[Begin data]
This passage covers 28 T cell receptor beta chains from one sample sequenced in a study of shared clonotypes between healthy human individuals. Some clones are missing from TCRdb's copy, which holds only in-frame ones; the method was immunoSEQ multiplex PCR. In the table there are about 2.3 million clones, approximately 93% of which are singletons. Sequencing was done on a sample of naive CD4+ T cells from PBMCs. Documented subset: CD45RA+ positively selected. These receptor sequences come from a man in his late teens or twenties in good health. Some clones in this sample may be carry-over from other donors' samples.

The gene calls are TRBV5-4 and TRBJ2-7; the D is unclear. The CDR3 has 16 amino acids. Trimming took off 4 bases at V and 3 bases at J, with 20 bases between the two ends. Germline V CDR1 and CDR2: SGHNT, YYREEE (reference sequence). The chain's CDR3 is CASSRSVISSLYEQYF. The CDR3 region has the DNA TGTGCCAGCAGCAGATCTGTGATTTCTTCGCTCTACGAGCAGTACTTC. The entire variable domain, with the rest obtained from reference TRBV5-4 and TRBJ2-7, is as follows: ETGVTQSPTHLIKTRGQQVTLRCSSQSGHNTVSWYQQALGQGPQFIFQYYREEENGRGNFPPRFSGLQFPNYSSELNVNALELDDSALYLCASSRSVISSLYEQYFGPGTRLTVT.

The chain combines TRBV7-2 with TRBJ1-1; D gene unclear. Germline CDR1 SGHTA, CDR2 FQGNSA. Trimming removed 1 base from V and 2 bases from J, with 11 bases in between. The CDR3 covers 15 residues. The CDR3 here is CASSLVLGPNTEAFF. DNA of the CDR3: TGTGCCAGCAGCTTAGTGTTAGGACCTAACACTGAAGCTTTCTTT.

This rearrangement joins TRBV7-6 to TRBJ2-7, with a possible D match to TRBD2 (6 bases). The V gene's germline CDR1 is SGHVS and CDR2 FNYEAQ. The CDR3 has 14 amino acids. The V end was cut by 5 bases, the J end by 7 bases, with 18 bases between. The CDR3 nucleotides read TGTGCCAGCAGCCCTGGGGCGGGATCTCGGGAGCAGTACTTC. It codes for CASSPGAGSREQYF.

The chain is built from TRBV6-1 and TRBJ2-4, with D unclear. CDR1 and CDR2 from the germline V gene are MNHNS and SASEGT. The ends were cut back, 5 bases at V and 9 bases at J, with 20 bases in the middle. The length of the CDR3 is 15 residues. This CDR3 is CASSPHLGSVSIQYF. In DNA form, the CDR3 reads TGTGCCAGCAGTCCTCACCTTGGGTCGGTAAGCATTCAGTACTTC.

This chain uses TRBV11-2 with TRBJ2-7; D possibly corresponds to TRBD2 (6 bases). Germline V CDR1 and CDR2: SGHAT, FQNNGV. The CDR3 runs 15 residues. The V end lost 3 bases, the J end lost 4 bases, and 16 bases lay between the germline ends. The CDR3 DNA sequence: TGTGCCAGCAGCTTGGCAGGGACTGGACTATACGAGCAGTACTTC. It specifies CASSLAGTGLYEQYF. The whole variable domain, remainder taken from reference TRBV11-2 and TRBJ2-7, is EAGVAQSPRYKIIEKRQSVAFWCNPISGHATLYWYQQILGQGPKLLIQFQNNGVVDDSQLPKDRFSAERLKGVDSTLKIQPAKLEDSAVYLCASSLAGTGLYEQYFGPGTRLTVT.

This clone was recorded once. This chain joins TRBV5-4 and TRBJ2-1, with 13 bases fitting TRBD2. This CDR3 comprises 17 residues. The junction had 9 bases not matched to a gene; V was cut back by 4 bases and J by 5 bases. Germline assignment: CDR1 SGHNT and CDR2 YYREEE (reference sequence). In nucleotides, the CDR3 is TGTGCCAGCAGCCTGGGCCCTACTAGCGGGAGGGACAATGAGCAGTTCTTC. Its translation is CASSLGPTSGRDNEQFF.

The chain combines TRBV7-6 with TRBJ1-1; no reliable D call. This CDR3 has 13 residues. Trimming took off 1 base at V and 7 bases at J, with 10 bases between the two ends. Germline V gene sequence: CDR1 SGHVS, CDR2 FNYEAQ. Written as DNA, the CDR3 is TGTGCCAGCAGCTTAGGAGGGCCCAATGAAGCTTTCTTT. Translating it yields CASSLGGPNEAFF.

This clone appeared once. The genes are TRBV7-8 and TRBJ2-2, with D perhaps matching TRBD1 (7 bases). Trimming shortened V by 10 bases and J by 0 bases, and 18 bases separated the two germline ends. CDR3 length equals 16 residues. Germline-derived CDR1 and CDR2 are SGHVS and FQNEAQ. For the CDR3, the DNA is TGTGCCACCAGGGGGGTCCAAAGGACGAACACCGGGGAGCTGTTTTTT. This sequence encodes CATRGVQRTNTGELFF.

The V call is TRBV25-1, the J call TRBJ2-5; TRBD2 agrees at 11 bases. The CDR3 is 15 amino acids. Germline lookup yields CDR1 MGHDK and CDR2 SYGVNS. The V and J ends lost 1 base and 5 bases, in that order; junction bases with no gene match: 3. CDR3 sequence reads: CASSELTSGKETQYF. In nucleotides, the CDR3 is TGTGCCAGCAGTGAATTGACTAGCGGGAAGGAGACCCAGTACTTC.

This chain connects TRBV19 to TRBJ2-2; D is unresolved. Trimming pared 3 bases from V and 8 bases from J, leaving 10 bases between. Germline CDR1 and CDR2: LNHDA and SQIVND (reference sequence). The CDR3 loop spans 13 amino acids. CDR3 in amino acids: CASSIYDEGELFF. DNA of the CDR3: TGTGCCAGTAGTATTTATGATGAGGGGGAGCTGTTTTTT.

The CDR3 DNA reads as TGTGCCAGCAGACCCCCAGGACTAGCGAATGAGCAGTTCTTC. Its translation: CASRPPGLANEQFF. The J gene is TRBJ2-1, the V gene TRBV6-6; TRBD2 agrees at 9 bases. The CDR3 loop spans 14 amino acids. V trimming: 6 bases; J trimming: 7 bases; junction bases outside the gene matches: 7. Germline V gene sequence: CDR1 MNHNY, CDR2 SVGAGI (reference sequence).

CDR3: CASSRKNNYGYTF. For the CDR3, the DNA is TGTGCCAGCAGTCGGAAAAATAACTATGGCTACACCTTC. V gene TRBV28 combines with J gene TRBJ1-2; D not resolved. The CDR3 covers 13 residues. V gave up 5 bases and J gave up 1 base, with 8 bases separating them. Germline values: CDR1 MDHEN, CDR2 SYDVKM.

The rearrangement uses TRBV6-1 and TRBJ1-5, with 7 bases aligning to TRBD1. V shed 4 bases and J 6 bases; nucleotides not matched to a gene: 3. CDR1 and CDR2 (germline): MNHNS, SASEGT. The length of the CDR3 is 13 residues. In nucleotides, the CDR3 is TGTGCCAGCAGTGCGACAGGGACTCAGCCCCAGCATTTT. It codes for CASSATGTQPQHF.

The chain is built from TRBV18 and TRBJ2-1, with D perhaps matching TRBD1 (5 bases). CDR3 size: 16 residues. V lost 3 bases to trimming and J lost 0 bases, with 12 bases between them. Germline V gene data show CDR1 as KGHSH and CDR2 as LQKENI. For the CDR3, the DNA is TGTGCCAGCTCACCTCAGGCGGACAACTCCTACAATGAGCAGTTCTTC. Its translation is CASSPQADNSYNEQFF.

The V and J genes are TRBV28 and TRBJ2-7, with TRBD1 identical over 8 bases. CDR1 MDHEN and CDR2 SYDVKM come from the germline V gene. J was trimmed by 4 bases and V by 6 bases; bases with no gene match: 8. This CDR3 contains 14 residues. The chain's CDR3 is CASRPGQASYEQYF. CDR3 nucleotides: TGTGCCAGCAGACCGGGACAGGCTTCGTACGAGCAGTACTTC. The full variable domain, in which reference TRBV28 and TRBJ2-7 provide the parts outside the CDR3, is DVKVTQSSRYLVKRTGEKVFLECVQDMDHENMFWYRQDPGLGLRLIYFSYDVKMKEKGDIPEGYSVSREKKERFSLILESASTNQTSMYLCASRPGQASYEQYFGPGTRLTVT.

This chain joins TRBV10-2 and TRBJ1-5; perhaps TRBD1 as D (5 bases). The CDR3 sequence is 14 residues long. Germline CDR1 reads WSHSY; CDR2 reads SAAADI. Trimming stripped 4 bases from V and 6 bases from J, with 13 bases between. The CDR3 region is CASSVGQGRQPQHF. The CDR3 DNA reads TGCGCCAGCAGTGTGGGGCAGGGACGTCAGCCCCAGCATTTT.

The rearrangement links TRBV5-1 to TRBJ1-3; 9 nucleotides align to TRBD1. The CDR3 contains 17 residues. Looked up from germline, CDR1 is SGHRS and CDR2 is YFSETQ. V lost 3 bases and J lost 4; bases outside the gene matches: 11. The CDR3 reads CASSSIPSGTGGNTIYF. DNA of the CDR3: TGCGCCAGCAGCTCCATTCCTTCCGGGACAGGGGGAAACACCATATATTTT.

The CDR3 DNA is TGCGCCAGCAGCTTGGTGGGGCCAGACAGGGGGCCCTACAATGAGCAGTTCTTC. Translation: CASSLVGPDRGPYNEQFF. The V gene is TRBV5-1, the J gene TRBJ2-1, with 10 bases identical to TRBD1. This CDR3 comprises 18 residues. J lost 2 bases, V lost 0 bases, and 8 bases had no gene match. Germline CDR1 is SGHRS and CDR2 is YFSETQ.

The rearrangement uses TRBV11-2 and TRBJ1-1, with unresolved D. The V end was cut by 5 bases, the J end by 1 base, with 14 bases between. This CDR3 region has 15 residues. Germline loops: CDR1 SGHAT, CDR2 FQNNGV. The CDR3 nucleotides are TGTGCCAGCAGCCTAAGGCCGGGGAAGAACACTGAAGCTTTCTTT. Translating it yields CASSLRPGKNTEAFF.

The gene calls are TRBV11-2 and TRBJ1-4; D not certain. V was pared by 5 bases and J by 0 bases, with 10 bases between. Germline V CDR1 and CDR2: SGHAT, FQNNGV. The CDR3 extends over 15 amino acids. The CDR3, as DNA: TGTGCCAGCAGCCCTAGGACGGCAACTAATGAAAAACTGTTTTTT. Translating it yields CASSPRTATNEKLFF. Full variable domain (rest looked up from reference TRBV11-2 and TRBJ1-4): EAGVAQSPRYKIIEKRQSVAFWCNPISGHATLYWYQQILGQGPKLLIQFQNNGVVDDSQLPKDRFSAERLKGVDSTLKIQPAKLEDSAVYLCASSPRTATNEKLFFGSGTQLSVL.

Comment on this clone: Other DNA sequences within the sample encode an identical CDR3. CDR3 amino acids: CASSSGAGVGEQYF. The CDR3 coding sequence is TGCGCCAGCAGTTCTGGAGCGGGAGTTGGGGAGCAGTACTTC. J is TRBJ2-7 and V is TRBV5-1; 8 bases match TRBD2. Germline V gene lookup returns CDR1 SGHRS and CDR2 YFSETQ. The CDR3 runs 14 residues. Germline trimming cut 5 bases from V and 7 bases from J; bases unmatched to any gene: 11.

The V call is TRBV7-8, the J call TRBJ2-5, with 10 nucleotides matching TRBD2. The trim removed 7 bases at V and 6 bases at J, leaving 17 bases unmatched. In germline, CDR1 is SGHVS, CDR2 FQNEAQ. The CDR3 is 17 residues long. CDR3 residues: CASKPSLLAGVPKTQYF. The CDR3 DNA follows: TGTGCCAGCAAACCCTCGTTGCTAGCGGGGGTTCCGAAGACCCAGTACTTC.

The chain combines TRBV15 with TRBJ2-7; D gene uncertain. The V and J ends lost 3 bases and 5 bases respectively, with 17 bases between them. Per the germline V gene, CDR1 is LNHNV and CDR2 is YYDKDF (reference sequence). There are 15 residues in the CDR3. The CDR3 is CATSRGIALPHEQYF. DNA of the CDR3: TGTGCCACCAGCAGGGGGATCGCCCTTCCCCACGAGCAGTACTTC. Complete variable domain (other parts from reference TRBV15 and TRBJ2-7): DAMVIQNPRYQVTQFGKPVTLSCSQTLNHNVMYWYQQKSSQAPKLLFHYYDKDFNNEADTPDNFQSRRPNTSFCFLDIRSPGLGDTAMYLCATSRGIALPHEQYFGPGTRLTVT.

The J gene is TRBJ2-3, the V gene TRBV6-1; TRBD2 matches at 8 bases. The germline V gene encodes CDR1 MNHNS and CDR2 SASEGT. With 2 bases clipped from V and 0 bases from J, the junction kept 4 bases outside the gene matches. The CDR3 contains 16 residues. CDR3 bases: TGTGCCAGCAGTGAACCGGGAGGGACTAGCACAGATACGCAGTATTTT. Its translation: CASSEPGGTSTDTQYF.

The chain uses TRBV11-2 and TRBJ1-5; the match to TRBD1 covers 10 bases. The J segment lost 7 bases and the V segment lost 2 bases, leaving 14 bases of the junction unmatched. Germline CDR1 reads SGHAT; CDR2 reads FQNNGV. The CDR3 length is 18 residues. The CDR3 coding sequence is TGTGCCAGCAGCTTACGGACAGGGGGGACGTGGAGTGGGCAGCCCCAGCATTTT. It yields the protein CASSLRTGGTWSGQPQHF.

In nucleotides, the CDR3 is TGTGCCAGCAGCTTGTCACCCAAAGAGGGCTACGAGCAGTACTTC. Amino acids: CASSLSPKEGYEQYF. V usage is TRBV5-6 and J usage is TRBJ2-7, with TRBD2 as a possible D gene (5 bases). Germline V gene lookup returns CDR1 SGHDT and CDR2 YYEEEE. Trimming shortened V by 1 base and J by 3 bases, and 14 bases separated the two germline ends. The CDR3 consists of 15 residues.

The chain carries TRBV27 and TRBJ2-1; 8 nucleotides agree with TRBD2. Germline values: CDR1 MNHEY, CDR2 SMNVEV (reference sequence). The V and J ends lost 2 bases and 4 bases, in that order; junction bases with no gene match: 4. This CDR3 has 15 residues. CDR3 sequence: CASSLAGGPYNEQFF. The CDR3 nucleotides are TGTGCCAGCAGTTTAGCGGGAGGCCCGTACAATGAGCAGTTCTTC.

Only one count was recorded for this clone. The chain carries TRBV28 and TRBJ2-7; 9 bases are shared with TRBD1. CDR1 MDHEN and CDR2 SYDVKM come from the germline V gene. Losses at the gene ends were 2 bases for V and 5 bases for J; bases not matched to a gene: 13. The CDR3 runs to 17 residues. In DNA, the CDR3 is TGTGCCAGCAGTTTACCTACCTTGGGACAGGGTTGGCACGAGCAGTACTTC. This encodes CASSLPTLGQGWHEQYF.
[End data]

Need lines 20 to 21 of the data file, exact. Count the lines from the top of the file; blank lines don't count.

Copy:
The rearrangement uses TRBV11-2 and TRBJ1-1, with unresolved D. The V end was cut by 5 bases, the J end by 1 base, with 14 bases between. This CDR3 region has 15 residues. Germline loops: CDR1 SGHAT, CDR2 FQNNGV. The CDR3 nucleotides are TGTGCCAGCAGCCTAAGGCCGGGGAAGAACACTGAAGCTTTCTTT. Translating it yields CASSLRPGKNTEAFF.

The gene calls are TRBV11-2 and TRBJ1-4; D not certain. V was pared by 5 bases and J by 0 bases, with 10 bases between. Germline V CDR1 and CDR2: SGHAT, FQNNGV. The CDR3 extends over 15 amino acids. The CDR3, as DNA: TGTGCCAGCAGCCCTAGGACGGCAACTAATGAAAAACTGTTTTTT. Translating it yields CASSPRTATNEKLFF. Full variable domain (rest looked up from reference TRBV11-2 and TRBJ1-4): EAGVAQSPRYKIIEKRQSVAFWCNPISGHATLYWYQQILGQGPKLLIQFQNNGVVDDSQLPKDRFSAERLKGVDSTLKIQPAKLEDSAVYLCASSPRTATNEKLFFGSGTQLSVL.